Feb 3 20:44:22 linux sshd[32391]: Failed password for invalid user fax from 95.154.249.193 port 54939 ssh2
Feb 3 20:44:48 linux sshd[32397]: Failed password for invalid user cyrus from 95.154.249.193 port 34567 ssh2
Feb 3 20:45:14 linux sshd[32405]: Failed password for invalid user toto from 95.154.249.193 port 42350 ssh2
Feb 3 20:45:42 linux sshd[32410]: Failed password for invalid user sophie from 95.154.249.193 port 50063 ssh2
Feb 3 20:46:08 linux sshd[32415]: Failed password for invalid user yves from 95.154.249.193 port 59818 ssh2
Feb 3 20:46:34 linux sshd[32424]: Failed password for invalid user trac from 95.154.249.193 port 39509 ssh2
Feb 3 20:47:00 linux sshd[32432]: Failed password for invalid user webmaster from 95.154.249.193 port 47424 ssh2
Feb 3 20:47:27 linux sshd[32437]: Failed password for invalid user postfix from 95.154.249.193 port 55615 ssh2
Feb 3 20:47:54 linux sshd[32442]: Failed password for www-data from 95.154.249.193 port 35554 ssh2
Feb 3 20:48:19 linux sshd[32448]: Failed password for invalid user temp from 95.154.249.193 port 43896 ssh2
Feb 3 20:48:46 linux sshd[32453]: Failed password for invalid user service from 95.154.249.193 port 52092 ssh2
Feb 3 20:49:13 linux sshd[32458]: Failed password for invalid user tomcat from 95.154.249.193 port 60261 ssh2
Feb 3 20:49:40 linux sshd[32464]: Failed password for invalid user upload from 95.154.249.193 port 40236 ssh2
Feb 3 20:50:06 linux sshd[32469]: Failed password for invalid user debian from 95.154.249.193 port 48295 ssh2
Feb 3 20:50:32 linux sshd[32479]: Failed password for invalid user apache from 95.154.249.193 port 56437 ssh2
Feb 3 20:51:00 linux sshd[32492]: Failed password for invalid user rds from 95.154.249.193 port 45540 ssh2
Feb 3 20:51:26 linux sshd[32501]: Failed password for invalid user exploit from 95.154.249.193 port 53751 ssh2
Feb 3 20:51:51 linux sshd[32506]: Failed password for invalid user exploit from 95.154.249.193 port 33543 ssh2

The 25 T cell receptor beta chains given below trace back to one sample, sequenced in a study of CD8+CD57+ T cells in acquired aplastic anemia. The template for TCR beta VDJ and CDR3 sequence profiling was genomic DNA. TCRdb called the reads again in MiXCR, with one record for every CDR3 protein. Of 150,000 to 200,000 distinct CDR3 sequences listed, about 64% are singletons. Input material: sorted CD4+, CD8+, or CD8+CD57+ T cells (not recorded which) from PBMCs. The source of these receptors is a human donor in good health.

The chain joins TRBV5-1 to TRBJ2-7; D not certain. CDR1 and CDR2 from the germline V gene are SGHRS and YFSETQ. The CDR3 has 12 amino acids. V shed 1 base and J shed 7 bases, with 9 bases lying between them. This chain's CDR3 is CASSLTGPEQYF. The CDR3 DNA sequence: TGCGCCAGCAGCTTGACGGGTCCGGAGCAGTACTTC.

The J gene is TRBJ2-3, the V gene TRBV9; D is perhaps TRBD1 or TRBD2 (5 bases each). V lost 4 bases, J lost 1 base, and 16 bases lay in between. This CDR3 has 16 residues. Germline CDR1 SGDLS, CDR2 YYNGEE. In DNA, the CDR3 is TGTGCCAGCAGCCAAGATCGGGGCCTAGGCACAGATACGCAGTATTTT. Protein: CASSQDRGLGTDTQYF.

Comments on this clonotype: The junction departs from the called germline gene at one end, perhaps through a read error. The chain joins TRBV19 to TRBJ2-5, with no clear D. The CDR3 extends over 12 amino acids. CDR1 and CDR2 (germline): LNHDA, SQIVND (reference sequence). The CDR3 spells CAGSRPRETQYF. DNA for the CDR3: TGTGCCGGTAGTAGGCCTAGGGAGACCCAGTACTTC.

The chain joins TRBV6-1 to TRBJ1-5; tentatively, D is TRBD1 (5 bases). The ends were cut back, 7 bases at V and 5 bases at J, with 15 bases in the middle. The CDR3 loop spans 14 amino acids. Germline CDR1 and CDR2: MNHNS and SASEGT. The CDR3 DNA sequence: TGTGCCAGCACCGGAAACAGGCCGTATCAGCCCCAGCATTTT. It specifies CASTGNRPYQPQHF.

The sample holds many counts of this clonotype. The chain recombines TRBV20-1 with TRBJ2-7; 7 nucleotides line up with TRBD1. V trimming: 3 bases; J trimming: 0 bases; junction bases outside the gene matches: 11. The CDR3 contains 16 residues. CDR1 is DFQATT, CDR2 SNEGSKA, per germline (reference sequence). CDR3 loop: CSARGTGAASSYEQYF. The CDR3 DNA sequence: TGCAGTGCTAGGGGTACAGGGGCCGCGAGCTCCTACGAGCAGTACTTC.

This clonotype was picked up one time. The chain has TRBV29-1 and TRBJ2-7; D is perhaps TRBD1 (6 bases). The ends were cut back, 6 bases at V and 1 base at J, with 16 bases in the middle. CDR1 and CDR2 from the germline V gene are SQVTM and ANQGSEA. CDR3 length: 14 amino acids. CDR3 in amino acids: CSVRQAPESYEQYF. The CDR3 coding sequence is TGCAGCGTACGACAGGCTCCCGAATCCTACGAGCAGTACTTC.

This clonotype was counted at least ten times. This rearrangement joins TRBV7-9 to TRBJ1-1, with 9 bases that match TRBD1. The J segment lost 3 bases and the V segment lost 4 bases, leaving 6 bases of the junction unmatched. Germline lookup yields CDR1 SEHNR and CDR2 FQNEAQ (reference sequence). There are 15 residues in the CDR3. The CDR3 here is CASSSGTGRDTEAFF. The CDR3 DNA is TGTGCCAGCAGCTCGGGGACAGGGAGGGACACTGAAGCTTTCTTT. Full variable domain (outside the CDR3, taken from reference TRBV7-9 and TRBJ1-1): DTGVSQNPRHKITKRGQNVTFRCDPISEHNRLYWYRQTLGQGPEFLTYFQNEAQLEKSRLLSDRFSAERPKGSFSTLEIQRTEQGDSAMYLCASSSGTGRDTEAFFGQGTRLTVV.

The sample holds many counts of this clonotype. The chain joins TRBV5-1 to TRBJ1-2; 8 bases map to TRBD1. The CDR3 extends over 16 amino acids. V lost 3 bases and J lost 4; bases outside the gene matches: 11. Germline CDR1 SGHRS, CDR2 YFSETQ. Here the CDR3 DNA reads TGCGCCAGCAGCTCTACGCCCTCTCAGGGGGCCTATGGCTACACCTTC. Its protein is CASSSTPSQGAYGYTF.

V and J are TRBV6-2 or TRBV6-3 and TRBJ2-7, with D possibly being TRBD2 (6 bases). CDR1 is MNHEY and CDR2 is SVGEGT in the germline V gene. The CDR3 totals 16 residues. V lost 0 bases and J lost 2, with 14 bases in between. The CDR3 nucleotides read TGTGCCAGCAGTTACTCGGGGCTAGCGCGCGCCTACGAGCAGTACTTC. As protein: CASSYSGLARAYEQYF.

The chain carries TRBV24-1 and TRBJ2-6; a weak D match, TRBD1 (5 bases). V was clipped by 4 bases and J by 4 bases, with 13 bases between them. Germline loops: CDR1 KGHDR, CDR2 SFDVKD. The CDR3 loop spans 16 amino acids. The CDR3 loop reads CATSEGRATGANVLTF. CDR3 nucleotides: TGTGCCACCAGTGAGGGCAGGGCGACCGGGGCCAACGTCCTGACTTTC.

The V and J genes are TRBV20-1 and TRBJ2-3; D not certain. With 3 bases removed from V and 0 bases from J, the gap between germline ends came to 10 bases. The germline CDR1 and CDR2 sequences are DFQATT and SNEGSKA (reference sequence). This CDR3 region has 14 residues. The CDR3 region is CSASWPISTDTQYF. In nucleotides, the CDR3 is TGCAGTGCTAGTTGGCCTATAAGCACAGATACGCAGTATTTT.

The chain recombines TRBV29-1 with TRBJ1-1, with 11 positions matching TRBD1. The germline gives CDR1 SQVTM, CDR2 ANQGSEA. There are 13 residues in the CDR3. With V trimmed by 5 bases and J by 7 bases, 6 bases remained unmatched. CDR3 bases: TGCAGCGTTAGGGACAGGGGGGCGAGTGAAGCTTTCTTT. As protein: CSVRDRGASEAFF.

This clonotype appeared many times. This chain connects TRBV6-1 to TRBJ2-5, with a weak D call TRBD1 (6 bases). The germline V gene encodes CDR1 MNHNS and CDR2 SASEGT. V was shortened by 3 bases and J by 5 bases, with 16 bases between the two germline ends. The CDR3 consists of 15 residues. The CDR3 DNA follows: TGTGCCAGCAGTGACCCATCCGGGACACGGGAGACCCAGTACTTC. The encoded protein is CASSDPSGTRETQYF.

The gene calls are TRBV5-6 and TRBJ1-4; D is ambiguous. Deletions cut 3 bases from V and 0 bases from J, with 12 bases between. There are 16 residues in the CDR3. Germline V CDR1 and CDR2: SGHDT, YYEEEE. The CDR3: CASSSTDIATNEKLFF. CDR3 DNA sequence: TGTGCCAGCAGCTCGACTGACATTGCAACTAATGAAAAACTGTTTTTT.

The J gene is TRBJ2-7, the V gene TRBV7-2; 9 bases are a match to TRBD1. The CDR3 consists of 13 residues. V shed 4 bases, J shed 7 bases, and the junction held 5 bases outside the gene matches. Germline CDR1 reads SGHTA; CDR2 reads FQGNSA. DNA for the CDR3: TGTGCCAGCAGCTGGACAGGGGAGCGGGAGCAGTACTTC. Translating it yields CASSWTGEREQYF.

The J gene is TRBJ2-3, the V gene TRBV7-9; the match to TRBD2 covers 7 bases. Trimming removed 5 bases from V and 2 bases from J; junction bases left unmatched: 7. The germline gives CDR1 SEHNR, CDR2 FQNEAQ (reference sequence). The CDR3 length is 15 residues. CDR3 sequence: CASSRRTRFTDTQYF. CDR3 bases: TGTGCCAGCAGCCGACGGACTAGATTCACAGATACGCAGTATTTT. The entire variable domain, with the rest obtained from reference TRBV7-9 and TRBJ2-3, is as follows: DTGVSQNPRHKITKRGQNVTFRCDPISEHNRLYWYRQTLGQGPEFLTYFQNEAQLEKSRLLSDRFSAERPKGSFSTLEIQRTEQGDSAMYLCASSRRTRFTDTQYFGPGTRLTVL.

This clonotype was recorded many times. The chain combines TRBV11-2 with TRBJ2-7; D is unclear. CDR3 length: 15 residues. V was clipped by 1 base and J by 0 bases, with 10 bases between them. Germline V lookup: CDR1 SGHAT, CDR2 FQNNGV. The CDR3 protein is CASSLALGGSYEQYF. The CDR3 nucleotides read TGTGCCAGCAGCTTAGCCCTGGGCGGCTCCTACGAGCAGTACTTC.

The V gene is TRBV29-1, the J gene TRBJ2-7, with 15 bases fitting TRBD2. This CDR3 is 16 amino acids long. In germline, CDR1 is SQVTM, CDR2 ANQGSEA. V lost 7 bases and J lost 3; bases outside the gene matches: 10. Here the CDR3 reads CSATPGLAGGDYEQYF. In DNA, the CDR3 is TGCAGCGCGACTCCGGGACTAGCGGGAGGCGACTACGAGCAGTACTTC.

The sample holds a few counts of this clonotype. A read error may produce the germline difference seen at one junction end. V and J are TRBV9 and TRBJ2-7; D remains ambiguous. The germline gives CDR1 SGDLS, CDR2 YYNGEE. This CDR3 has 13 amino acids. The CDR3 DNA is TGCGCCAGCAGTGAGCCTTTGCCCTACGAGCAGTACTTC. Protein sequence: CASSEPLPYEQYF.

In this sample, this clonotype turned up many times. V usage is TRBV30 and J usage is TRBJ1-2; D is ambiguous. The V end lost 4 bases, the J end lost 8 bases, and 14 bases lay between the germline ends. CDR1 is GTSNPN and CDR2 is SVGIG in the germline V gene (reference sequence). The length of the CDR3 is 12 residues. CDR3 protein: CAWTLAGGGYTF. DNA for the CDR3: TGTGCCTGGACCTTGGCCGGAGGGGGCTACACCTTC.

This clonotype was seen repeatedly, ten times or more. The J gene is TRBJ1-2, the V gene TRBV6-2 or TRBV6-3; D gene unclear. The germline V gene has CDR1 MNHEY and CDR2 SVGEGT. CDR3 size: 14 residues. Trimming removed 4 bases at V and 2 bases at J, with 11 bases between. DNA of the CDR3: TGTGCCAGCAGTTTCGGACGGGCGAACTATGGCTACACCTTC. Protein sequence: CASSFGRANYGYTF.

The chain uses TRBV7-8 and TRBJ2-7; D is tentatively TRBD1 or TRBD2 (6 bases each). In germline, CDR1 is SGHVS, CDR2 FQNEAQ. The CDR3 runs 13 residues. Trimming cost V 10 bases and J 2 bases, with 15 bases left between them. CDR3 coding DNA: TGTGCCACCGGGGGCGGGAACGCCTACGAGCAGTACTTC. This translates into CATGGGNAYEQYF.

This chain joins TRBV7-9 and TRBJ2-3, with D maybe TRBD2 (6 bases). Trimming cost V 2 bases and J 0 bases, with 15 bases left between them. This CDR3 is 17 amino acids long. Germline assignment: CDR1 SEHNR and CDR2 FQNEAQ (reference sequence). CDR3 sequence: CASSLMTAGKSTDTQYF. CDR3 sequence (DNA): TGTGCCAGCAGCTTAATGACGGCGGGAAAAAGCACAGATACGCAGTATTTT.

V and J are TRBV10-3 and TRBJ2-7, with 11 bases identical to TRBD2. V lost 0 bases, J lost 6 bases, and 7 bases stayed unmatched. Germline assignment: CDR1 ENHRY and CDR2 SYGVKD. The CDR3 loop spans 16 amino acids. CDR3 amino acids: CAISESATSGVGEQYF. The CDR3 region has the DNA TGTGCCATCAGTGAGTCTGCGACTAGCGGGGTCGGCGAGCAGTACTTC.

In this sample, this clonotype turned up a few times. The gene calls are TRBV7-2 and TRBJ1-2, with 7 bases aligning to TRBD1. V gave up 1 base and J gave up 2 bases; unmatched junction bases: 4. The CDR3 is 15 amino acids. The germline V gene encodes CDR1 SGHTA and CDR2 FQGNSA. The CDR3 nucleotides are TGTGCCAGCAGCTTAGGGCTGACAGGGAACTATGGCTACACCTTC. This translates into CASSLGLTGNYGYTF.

Feb 3 20:52:18 linux sshd[32512]: Failed password for invalid user postgres from 95.154.249.193 port 41350 ssh2
Feb 3 21:02:04 linux sshd[32652]: Failed password for invalid user shell from 95.154.249.193 port 54454 ssh2
Feb 3 21:02:30 linux sshd[32657]: Failed password for invalid user radio from 95.154.249.193 port 35462 ssh2
Feb 3 21:02:57 linux sshd[32663]: Failed password for invalid user anonymous from 95.154.249.193 port 44290 ssh2
Feb 3 21:03:23 linux sshd[32668]: Failed password for invalid user mark from 95.154.249.193 port 53285 ssh2
Feb 3 21:03:50 linux sshd[32673]: Failed password for invalid user majordomo from 95.154.249.193 port 34082 ssh2
Feb 3 21:04:43 linux sshd[32684]: Failed password for irc from 95.154.249.193 port 50918 ssh2
Feb 3 21:05:36 linux sshd[32695]: Failed password for root from 95.154.249.193 port 38577 ssh2
Feb 3 21:06:30 linux sshd[32705]: Failed password for bin from 95.154.249.193 port 53564 ssh2
Feb 3 21:06:56 linux sshd[32714]: Failed password for invalid user dev from 95.154.249.193 port 34568 ssh2
Feb 3 21:07:23 linux sshd[32720]: Failed password for root from 95.154.249.193 port 43799 ssh2
Feb 3 21:09:10 linux sshd[32755]: Failed password for invalid user bob from 95.154.249.193 port 50026 ssh2
Feb 3 21:09:36 linux sshd[32761]: Failed password for invalid user r00t from 95.154.249.193 port 58129 ssh2